The real story, plot and narrative is about human fallibility.
The story especially finds its breath in human fallibility with respect to the fate of families…from the fallout of dysfunction to the joy of reconciliation. From Anakin to Luke, from Padme to Leia, from Han Solo to Fin, (even C3PO and R2D2!) we find deep strains of the fallible human condition and its impact on the most important of relationships. Fear, worry, anger, greed, dishonor and betrayal are forever at odds with courage, peace, joy, selflessness, honor and fidelity. And these vices and virtues don’t simply play out between the evil empire and the rebels, or one character and another. They are part of the intimate battle within each character. The questions that plague us from one movie to the next is not only whether the rebellion will defeat the evil Empire, but whether Luke and Vader could ever truly reconcile as father and son, whether Anakin and Padme could find love and peace in marriage despite the swirl of temptations and pressures around them, whether Han and Leia will finally overcome pride and admit their feelings for each other, and whether Han and his son will bridge the horrible rift that has grown between them before one or both is consumed. And let us not forget the heartening family-like bond between friends such as Han and Chewbacca, Han’s betrayal and reconciliation with Lando Calrissian, and the fatherly guidance Obi-Wan provides Luke. If there can be peace and reconciliation between these characters (and within these characters), we feel all will be well. And if not…then we wait anxiously for another chance in the next movie.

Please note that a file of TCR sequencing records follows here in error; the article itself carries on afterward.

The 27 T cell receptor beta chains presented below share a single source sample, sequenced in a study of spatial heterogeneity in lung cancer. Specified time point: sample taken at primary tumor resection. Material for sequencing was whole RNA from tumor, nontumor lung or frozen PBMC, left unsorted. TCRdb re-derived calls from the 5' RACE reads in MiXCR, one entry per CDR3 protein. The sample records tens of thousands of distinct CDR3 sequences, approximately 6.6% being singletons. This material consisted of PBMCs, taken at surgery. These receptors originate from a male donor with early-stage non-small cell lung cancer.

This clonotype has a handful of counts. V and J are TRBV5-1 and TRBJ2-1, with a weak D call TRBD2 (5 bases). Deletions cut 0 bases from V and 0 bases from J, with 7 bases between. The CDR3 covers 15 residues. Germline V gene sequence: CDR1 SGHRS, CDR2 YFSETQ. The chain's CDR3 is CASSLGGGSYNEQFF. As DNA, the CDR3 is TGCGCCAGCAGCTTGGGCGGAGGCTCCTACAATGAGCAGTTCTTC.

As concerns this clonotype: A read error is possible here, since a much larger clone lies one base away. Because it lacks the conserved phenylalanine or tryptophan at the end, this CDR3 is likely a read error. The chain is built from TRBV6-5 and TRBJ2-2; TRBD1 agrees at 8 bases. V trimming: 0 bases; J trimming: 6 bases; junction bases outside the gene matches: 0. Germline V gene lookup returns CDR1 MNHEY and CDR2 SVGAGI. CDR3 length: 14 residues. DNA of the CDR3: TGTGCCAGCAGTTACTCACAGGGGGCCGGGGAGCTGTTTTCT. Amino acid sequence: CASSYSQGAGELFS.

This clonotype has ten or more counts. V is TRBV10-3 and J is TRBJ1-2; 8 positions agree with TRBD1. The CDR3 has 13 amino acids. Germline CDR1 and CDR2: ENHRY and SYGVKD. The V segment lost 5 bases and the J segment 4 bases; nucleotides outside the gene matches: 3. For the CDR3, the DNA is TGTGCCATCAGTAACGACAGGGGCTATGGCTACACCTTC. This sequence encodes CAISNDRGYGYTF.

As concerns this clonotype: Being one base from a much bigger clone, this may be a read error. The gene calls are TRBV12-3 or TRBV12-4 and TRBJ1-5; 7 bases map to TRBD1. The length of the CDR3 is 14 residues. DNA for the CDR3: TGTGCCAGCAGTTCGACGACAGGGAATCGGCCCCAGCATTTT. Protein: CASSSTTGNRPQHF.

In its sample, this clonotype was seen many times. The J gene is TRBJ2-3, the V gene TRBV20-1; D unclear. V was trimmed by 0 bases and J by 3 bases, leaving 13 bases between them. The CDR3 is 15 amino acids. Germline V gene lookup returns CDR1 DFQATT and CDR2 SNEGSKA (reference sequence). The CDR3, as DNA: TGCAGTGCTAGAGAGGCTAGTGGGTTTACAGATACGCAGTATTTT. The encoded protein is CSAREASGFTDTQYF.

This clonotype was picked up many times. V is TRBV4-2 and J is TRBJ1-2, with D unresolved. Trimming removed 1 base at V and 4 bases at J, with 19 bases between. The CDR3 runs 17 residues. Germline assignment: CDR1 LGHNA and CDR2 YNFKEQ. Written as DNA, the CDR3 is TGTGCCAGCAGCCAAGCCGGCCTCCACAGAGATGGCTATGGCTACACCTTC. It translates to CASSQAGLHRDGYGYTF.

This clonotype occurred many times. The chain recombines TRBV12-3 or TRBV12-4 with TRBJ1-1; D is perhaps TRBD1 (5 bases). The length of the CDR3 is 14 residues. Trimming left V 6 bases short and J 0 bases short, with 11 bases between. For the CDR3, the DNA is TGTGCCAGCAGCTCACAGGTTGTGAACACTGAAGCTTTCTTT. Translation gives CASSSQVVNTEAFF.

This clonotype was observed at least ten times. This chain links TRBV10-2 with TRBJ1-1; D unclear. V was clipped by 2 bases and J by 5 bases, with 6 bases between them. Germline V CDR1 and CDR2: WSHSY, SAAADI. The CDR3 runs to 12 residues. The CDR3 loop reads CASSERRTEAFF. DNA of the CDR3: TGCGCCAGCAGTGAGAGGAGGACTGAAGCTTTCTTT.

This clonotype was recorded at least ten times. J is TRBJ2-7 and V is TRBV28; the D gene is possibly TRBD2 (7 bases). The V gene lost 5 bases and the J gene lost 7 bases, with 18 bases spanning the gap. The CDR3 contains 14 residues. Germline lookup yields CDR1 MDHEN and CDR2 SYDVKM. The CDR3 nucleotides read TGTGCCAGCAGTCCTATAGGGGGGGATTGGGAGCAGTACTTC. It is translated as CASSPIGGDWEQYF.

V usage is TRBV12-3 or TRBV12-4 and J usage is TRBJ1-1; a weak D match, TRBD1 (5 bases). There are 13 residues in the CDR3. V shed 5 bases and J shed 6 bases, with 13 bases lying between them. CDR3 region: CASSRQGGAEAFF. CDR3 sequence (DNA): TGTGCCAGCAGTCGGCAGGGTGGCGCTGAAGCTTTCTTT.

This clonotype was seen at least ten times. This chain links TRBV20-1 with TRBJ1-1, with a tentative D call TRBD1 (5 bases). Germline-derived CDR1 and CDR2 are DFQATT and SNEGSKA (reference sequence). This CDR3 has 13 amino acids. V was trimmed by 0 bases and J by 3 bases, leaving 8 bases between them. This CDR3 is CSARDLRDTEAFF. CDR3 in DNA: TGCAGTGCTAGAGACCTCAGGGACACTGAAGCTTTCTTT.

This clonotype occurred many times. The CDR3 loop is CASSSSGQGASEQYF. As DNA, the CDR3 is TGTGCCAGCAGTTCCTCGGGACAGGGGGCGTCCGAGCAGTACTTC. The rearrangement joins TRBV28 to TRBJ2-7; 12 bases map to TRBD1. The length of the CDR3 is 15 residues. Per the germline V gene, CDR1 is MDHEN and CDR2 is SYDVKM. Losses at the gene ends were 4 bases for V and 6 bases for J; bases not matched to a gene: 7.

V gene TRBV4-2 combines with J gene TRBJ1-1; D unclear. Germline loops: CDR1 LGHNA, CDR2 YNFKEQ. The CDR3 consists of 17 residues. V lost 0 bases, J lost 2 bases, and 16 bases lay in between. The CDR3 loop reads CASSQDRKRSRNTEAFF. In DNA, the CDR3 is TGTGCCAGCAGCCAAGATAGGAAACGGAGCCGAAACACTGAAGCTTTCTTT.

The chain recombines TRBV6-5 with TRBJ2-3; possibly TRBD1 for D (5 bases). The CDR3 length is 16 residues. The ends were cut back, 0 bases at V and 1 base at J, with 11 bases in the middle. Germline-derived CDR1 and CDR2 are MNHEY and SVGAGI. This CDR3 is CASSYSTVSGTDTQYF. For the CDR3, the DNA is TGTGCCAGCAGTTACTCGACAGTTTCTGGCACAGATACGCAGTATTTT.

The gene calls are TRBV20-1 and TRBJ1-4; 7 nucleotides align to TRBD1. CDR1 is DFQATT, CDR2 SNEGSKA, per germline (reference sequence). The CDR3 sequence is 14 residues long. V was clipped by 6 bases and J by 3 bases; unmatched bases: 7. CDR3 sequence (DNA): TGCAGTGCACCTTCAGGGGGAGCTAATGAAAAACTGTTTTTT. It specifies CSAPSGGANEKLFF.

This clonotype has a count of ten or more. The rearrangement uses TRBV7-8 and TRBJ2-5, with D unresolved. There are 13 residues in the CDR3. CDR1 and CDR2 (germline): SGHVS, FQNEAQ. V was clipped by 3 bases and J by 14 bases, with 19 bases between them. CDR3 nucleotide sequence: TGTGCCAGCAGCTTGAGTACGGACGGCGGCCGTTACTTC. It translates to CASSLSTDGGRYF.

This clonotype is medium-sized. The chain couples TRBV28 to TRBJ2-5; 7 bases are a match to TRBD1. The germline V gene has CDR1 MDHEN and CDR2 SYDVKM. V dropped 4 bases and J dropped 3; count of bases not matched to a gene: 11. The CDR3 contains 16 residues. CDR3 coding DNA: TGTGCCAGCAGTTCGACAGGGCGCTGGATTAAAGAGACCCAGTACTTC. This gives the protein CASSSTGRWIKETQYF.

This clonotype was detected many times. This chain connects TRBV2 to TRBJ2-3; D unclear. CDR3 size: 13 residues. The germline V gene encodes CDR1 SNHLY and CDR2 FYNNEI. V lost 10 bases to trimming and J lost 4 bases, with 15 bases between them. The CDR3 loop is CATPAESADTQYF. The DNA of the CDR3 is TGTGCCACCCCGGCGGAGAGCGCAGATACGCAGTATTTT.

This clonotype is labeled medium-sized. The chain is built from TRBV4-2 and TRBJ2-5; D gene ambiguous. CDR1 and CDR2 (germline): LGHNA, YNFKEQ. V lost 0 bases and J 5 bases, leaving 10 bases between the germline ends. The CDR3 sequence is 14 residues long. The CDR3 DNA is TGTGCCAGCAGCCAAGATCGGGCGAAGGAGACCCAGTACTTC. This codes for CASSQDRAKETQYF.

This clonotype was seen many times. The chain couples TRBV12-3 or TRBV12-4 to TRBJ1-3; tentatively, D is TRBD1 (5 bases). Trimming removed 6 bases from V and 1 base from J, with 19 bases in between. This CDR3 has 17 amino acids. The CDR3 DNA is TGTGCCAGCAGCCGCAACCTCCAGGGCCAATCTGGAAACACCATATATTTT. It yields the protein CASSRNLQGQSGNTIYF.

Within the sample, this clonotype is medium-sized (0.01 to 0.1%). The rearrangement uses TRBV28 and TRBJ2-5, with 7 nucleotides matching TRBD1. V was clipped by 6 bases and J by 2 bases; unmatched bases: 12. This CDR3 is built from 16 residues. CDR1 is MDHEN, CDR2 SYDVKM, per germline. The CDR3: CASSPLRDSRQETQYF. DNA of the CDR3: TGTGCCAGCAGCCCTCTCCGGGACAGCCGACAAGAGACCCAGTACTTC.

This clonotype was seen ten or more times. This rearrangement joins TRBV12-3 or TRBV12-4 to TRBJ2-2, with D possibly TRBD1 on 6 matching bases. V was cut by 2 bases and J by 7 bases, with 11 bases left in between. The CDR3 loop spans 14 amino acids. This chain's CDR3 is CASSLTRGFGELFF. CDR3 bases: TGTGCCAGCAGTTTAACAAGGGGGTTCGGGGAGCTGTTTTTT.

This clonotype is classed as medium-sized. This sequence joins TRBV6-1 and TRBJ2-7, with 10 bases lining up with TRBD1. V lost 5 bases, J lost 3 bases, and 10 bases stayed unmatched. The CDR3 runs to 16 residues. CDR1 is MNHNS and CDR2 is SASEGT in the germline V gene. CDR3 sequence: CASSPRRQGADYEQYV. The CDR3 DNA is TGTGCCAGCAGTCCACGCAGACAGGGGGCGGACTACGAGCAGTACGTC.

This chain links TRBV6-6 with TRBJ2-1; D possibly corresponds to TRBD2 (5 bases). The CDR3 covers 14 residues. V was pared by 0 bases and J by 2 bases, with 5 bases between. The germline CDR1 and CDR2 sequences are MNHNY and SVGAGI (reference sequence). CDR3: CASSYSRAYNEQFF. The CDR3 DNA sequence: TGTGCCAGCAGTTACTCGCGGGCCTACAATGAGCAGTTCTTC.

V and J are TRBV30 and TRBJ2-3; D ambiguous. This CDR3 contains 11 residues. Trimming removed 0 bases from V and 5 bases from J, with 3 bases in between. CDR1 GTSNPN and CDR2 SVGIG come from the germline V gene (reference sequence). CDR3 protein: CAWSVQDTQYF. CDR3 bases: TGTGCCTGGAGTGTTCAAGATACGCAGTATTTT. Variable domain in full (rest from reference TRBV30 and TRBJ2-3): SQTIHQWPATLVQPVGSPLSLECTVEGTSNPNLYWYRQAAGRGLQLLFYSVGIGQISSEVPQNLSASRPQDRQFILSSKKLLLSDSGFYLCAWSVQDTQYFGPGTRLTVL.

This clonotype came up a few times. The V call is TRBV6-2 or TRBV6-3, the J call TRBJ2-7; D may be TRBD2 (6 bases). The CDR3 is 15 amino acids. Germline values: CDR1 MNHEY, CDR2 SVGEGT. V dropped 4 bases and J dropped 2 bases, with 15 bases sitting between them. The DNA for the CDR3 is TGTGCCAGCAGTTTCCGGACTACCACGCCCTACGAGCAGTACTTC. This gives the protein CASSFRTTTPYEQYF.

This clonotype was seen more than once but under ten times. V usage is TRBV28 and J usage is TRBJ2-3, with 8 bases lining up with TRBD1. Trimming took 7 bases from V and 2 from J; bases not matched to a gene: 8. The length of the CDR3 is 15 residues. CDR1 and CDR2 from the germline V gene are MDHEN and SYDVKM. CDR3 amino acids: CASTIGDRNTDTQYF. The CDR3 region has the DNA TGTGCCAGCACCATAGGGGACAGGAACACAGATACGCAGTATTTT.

The fallibility of man happened.
A son succumbs to temptation. A husband walks away in grief. An uncle flees in shame. Humanity happened. Curiously, in a world of the most advanced lifeforms and sophisticated technology, man is still a sinner. Long, long ago in a galaxy far, far away, of all the mysteries we see on the screen, man and woman are still the most mysterious. That’s why what this Catholic dad saw at the new Star Wars movie was fallen man hungry for (even craving) redemption, for reconciliation, for peace. In Leia’s tired eyes, in Han’s pained grimace, in Luke’s haunting gaze there was a poignant sadness, a sadness of years. But it was tinged with hope, tinged with faith that somehow things could be made right again.
And we, the viewers, get that. We feel it in our marrow. Because we, too, are fallen and hungry. We, too, believe.
The final scene of The Force Awakens is a powerful one. Rey, the main character, is a poor young woman from a desert planet, orphaned as a child and painfully waiting for her family to return for her. After finding what is sought throughout the movie – a map to locate the missing Luke Skywalker – she stands on the top of a grassy, craggy island buffeted by crashing waves and voicelessly holds a lightsaber (Luke’s lightsaber, to be sure) out to the bearded, robe-wearing, and similarly orphaned Jedi Luke Skywalker. Rey has recognized that she is not strong enough to fight evil alone. She needs Luke’s help. Luke, pulling the robe’s hood away from his head and staring back at Rey’s outstretched hand shows that he understands. He understands. And that in his weakness, he needs her as well. Perhaps most importantly, these two broken and fallible figures, realize that they both need Something larger than themselves, Something even greater than their new-found bond. That Something is The Force.
How about that?
A story of fallen humanity trying to make things right, but knowing they can’t do it alone…their salvation depends on Something larger than themselves.
I think I’ve heard that story before.
My girls are going to love this.
Photo credit: http://www.vulture.com/2015/11/retro-star-wars-force-awakens-posters.html